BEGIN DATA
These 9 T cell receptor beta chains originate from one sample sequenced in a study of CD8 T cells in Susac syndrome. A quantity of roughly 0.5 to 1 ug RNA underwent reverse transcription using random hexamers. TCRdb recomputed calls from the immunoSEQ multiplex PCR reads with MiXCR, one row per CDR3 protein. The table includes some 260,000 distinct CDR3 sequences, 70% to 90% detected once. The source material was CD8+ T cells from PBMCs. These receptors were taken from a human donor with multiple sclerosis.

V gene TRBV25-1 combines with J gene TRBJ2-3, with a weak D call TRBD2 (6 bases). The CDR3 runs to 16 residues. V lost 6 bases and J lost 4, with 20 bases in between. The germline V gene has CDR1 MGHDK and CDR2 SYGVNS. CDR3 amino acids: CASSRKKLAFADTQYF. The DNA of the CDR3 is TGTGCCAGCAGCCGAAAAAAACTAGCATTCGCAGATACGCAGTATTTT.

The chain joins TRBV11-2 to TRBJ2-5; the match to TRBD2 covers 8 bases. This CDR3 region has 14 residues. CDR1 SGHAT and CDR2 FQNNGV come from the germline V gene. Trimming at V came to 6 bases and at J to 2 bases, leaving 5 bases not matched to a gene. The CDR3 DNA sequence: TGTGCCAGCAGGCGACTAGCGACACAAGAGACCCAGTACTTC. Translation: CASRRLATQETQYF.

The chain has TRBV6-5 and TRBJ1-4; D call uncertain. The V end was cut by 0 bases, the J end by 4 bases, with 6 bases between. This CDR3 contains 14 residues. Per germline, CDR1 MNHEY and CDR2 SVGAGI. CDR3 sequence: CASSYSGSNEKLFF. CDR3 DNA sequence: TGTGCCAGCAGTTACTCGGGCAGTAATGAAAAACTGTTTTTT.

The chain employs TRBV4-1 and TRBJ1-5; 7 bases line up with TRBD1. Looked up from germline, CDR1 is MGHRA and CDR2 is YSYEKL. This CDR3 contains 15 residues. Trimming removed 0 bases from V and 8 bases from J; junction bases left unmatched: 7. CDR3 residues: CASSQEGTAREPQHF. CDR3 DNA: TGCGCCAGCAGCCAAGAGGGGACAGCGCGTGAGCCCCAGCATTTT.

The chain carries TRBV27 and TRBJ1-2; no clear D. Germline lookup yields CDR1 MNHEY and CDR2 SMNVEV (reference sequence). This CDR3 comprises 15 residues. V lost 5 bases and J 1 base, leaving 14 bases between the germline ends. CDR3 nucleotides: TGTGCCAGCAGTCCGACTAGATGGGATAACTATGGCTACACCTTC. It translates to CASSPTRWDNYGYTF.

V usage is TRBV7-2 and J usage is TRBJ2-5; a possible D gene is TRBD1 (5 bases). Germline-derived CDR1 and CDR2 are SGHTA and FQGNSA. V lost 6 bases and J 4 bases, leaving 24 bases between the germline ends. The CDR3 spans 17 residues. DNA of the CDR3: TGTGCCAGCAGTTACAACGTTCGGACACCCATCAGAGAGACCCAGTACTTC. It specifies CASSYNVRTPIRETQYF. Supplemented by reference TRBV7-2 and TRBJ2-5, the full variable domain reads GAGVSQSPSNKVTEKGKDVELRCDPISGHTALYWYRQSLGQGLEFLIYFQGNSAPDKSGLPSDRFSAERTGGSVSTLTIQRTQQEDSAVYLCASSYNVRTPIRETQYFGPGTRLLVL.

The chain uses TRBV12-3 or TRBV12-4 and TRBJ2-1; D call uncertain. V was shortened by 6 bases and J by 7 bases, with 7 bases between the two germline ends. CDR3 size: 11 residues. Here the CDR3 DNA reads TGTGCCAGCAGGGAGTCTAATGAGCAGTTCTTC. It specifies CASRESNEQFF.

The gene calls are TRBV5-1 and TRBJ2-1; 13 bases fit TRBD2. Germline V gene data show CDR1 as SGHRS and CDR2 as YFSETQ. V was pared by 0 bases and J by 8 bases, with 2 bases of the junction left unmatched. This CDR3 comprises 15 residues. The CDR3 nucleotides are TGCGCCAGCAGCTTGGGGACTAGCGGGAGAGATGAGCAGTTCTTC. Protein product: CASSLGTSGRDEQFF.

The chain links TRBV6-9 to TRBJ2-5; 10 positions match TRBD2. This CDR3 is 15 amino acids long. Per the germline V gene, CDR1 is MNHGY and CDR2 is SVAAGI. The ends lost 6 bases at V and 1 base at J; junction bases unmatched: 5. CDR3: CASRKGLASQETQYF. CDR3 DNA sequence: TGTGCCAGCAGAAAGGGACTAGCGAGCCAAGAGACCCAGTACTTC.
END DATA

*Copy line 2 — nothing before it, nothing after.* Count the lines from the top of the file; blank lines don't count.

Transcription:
V gene TRBV25-1 combines with J gene TRBJ2-3, with a weak D call TRBD2 (6 bases). The CDR3 runs to 16 residues. V lost 6 bases and J lost 4, with 20 bases in between. The germline V gene has CDR1 MGHDK and CDR2 SYGVNS. CDR3 amino acids: CASSRKKLAFADTQYF. The DNA of the CDR3 is TGTGCCAGCAGCCGAAAAAAACTAGCATTCGCAGATACGCAGTATTTT.